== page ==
# Shaping the Standards: The Growth of Mathematical Ideas

Teaching Children Mathematics, March 2000 | Go to article overview

# Shaping the Standards: The Growth of Mathematical Ideas

This third article in a series reports on what proved to be one of the more challenging issues raised by the feedback to Principles and Standards for School Mathematics: Discussion Draft and how the writers used that feedback to create a more effective final document.

Although many comments addressed major issues, such as what role technology should play, other responses spoke to the heart of the Standards--what content should be included and how should it grow across the four grade bands of pre-K-2, 3-5, 6-8, and 9-12. Let us take a closer look at how the writers used readers' reactions about articulation of content to guide their revision of the draft. The Algebra Standard is used as an example.

The writers set out to show the growth of mathematical ideas across the grades through the use of ten common Standards. A draft statement of the Standard as it applies across the grades follows.

Mathematics instructional programs should include attention to algebra so that all students--

* understand patterns, relations, and functions;

* represent and analyze mathematical situations and structures using symbolic forms;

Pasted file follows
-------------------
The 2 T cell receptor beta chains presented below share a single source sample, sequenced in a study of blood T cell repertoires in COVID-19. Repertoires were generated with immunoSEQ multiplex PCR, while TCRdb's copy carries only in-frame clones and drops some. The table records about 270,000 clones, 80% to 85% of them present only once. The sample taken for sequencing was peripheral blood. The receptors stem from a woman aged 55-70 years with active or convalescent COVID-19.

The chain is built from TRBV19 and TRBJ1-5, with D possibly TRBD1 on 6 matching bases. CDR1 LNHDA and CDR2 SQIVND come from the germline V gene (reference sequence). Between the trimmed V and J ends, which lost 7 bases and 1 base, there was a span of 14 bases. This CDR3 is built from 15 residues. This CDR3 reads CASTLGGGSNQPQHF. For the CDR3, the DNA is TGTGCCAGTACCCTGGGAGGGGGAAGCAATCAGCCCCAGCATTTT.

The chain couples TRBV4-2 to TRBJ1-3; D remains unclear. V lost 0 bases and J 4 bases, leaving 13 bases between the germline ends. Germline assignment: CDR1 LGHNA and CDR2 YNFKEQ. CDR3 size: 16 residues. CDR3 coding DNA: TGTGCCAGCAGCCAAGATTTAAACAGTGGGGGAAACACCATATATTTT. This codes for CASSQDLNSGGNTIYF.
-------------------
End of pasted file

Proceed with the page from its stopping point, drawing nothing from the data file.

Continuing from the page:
* use mathematical models to represent and understand quantitative relationships; and

* analyze change in various contexts.

Each grade band then includes expectations for each major area of the standard. For example, the 3-5 grade band drafted the following expectations for the first area--"understand patterns, relations, and functions:"

* Describe, extend, and make generalizatons, regarding geometric and numeric patterns.

* Represent and analyze patterns using words, tables, and graphs.

Many reviewers reacted positively to the use of common standards across the grades with more specificity at each grade band. For example, one reviewer stated, "A major positive feature of the new draft is the attention to longitudinal coherence, respecting the need to examine how big ideas grow over time." However, others thought that the draft had not always captured the necessary growth and highlighted these particular areas of concern:

* "Articulation across grade bands needs work; 9-12 doesn't match what happens in the other grade bands. The overviews don't address 9-12."

* "The one thing that we did notice is that ratio and proportion is a large topic in the 6-8 level. There is no discussion in 3-5 or pre-K-2 to lay the foundation."

* "There doesn't seem to be very much difference in the level of expectation from grades 3-5 to 6-8 in the geometry strand, and there is a big jump between grades 6-8 and grades 9-12."

As the writers laid out their plan to produce the final document, this feedback made it clear that more work was needed to ensure that mathematical ideas grow appropriately across the grade bands. To address this concern, the writers spent substantial time during the summer writing in cross-grade-band groups organized around the five standards that address mathematical content--number and operation; patterns, functions, and algebra; geometry and spatial sense; measurement; and data analysis, statistics, and probability. …

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